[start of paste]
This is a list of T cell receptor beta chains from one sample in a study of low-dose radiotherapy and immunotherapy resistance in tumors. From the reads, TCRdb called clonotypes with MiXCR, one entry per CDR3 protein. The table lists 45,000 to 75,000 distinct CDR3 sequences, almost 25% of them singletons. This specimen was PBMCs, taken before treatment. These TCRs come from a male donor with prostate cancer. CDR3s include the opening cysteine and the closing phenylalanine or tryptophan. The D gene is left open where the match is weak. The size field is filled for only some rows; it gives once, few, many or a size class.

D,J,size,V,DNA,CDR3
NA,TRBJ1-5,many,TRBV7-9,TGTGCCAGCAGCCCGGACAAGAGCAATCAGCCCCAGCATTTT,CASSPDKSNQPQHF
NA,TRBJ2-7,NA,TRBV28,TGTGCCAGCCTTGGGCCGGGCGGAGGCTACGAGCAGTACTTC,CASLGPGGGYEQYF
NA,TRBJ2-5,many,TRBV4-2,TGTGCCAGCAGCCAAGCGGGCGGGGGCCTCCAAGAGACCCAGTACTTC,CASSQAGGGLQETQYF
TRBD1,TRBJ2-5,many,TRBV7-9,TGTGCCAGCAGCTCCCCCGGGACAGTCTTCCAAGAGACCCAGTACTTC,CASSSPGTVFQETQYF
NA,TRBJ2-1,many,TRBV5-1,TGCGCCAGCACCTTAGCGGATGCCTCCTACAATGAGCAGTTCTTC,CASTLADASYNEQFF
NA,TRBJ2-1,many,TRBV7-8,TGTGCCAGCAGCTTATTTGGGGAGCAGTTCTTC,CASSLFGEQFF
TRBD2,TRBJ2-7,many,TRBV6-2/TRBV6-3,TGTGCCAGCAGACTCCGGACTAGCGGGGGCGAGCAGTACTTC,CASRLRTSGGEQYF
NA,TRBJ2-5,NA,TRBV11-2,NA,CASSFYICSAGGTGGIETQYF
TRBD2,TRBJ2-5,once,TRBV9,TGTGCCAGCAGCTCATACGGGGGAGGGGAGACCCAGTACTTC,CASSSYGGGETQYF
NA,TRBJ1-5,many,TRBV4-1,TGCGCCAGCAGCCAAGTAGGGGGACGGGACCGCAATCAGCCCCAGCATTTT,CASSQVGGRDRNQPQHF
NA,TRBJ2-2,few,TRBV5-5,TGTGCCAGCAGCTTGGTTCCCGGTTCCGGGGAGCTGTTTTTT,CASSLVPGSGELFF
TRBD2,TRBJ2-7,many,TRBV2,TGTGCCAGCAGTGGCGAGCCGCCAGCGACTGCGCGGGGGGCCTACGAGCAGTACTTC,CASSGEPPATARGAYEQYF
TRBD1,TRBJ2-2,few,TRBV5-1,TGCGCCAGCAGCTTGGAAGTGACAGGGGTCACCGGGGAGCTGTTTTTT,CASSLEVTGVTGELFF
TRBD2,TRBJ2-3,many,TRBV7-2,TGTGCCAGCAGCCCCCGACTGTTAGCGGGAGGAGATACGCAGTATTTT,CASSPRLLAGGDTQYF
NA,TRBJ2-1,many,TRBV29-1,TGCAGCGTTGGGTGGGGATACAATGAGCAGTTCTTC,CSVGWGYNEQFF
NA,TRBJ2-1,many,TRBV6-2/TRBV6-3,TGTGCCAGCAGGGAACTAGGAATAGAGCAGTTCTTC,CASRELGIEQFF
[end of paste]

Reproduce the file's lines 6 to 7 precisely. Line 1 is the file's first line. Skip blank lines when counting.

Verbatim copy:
TRBD1,TRBJ2-5,many,TRBV7-9,TGTGCCAGCAGCTCCCCCGGGACAGTCTTCCAAGAGACCCAGTACTTC,CASSSPGTVFQETQYF
NA,TRBJ2-1,many,TRBV5-1,TGCGCCAGCACCTTAGCGGATGCCTCCTACAATGAGCAGTTCTTC,CASTLADASYNEQFF